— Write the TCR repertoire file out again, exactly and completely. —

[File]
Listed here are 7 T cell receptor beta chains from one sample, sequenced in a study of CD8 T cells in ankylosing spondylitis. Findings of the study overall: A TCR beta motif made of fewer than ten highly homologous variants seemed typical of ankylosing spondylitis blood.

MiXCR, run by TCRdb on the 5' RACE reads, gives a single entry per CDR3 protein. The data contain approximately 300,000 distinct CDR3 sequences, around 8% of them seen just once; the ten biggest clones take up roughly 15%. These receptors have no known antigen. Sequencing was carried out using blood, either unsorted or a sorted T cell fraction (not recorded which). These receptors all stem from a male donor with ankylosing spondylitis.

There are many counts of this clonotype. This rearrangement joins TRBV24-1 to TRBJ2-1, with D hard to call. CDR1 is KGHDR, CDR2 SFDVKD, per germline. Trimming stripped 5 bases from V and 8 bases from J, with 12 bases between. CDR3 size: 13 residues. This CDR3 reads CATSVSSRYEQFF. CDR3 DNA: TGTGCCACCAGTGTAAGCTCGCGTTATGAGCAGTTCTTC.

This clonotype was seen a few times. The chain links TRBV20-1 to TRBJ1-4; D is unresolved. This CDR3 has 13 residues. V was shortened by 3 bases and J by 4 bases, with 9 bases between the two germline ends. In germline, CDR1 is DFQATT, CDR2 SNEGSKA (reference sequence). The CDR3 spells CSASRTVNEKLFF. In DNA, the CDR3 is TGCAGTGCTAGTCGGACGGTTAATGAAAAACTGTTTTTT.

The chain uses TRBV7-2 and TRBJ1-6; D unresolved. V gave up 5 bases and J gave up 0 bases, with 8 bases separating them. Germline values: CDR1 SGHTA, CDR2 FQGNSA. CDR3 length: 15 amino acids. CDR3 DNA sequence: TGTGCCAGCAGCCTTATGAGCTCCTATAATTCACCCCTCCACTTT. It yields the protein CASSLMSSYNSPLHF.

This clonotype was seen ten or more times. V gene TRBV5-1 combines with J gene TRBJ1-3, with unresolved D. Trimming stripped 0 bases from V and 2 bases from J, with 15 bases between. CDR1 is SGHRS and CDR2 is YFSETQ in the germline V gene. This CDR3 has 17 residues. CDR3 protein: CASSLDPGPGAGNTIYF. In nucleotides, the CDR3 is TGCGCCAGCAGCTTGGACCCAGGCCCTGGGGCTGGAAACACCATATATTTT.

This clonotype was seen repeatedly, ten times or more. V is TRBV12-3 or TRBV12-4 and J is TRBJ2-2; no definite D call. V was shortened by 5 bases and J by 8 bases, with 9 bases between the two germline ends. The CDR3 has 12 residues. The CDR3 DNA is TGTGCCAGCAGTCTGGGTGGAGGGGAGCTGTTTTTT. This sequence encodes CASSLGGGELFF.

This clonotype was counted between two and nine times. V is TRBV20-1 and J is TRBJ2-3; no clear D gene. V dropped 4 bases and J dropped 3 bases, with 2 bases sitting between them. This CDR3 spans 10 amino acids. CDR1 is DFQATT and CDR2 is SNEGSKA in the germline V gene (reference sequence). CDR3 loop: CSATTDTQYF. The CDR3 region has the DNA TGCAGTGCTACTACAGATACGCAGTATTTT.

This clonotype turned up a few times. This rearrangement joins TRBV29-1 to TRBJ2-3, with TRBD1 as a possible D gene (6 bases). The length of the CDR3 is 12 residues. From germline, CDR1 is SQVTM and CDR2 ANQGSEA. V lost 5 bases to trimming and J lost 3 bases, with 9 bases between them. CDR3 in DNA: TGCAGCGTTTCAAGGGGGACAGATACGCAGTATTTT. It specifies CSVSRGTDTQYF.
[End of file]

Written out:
Listed here are 7 T cell receptor beta chains from one sample, sequenced in a study of CD8 T cells in ankylosing spondylitis. Findings of the study overall: A TCR beta motif made of fewer than ten highly homologous variants seemed typical of ankylosing spondylitis blood.

MiXCR, run by TCRdb on the 5' RACE reads, gives a single entry per CDR3 protein. The data contain approximately 300,000 distinct CDR3 sequences, around 8% of them seen just once; the ten biggest clones take up roughly 15%. These receptors have no known antigen. Sequencing was carried out using blood, either unsorted or a sorted T cell fraction (not recorded which). These receptors all stem from a male donor with ankylosing spondylitis.

There are many counts of this clonotype. This rearrangement joins TRBV24-1 to TRBJ2-1, with D hard to call. CDR1 is KGHDR, CDR2 SFDVKD, per germline. Trimming stripped 5 bases from V and 8 bases from J, with 12 bases between. CDR3 size: 13 residues. This CDR3 reads CATSVSSRYEQFF. CDR3 DNA: TGTGCCACCAGTGTAAGCTCGCGTTATGAGCAGTTCTTC.

This clonotype was seen a few times. The chain links TRBV20-1 to TRBJ1-4; D is unresolved. This CDR3 has 13 residues. V was shortened by 3 bases and J by 4 bases, with 9 bases between the two germline ends. In germline, CDR1 is DFQATT, CDR2 SNEGSKA (reference sequence). The CDR3 spells CSASRTVNEKLFF. In DNA, the CDR3 is TGCAGTGCTAGTCGGACGGTTAATGAAAAACTGTTTTTT.

The chain uses TRBV7-2 and TRBJ1-6; D unresolved. V gave up 5 bases and J gave up 0 bases, with 8 bases separating them. Germline values: CDR1 SGHTA, CDR2 FQGNSA. CDR3 length: 15 amino acids. CDR3 DNA sequence: TGTGCCAGCAGCCTTATGAGCTCCTATAATTCACCCCTCCACTTT. It yields the protein CASSLMSSYNSPLHF.

This clonotype was seen ten or more times. V gene TRBV5-1 combines with J gene TRBJ1-3, with unresolved D. Trimming stripped 0 bases from V and 2 bases from J, with 15 bases between. CDR1 is SGHRS and CDR2 is YFSETQ in the germline V gene. This CDR3 has 17 residues. CDR3 protein: CASSLDPGPGAGNTIYF. In nucleotides, the CDR3 is TGCGCCAGCAGCTTGGACCCAGGCCCTGGGGCTGGAAACACCATATATTTT.

This clonotype was seen repeatedly, ten times or more. V is TRBV12-3 or TRBV12-4 and J is TRBJ2-2; no definite D call. V was shortened by 5 bases and J by 8 bases, with 9 bases between the two germline ends. The CDR3 has 12 residues. The CDR3 DNA is TGTGCCAGCAGTCTGGGTGGAGGGGAGCTGTTTTTT. This sequence encodes CASSLGGGELFF.

This clonotype was counted between two and nine times. V is TRBV20-1 and J is TRBJ2-3; no clear D gene. V dropped 4 bases and J dropped 3 bases, with 2 bases sitting between them. This CDR3 spans 10 amino acids. CDR1 is DFQATT and CDR2 is SNEGSKA in the germline V gene (reference sequence). CDR3 loop: CSATTDTQYF. The CDR3 region has the DNA TGCAGTGCTACTACAGATACGCAGTATTTT.

This clonotype turned up a few times. This rearrangement joins TRBV29-1 to TRBJ2-3, with TRBD1 as a possible D gene (6 bases). The length of the CDR3 is 12 residues. From germline, CDR1 is SQVTM and CDR2 ANQGSEA. V lost 5 bases to trimming and J lost 3 bases, with 9 bases between them. CDR3 in DNA: TGCAGCGTTTCAAGGGGGACAGATACGCAGTATTTT. It specifies CSVSRGTDTQYF.